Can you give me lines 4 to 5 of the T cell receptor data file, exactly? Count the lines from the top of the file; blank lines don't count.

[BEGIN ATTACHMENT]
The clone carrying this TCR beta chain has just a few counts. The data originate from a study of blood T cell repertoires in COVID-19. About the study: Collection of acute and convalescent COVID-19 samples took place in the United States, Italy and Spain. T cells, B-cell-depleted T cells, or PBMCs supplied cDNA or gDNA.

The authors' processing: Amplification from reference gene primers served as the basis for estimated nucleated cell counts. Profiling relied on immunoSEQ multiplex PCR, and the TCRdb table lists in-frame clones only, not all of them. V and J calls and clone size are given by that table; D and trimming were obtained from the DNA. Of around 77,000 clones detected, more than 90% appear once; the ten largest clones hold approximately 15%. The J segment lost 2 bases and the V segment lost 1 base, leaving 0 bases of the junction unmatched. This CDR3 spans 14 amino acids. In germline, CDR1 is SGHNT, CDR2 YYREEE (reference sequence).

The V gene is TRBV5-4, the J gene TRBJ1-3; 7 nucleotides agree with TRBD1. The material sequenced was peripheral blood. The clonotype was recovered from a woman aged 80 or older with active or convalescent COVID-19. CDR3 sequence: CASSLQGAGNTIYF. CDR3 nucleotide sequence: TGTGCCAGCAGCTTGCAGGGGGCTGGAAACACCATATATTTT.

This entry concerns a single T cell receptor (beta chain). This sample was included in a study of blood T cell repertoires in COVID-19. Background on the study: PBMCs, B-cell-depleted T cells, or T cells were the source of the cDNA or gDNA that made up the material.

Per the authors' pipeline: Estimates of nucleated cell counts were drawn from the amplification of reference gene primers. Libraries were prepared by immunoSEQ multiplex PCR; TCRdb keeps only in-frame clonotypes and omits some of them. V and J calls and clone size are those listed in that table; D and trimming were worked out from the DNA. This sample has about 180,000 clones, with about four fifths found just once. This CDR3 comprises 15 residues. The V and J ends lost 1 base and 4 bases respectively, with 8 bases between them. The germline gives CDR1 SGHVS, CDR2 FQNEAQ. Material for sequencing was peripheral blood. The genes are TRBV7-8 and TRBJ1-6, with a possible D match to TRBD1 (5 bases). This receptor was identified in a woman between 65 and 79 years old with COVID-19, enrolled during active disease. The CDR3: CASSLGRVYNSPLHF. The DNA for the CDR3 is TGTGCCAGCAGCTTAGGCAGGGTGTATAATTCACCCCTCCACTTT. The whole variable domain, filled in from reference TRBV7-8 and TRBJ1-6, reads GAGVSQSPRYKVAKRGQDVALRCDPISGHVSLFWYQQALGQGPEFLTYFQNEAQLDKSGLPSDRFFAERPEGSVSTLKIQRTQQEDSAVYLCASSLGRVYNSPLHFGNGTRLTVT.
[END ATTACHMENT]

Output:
This entry concerns a single T cell receptor (beta chain). This sample was included in a study of blood T cell repertoires in COVID-19. Background on the study: PBMCs, B-cell-depleted T cells, or T cells were the source of the cDNA or gDNA that made up the material.

Per the authors' pipeline: Estimates of nucleated cell counts were drawn from the amplification of reference gene primers. Libraries were prepared by immunoSEQ multiplex PCR; TCRdb keeps only in-frame clonotypes and omits some of them. V and J calls and clone size are those listed in that table; D and trimming were worked out from the DNA. This sample has about 180,000 clones, with about four fifths found just once. This CDR3 comprises 15 residues. The V and J ends lost 1 base and 4 bases respectively, with 8 bases between them. The germline gives CDR1 SGHVS, CDR2 FQNEAQ. Material for sequencing was peripheral blood. The genes are TRBV7-8 and TRBJ1-6, with a possible D match to TRBD1 (5 bases). This receptor was identified in a woman between 65 and 79 years old with COVID-19, enrolled during active disease. The CDR3: CASSLGRVYNSPLHF. The DNA for the CDR3 is TGTGCCAGCAGCTTAGGCAGGGTGTATAATTCACCCCTCCACTTT. The whole variable domain, filled in from reference TRBV7-8 and TRBJ1-6, reads GAGVSQSPRYKVAKRGQDVALRCDPISGHVSLFWYQQALGQGPEFLTYFQNEAQLDKSGLPSDRFFAERPEGSVSTLKIQRTQQEDSAVYLCASSLGRVYNSPLHFGNGTRLTVT.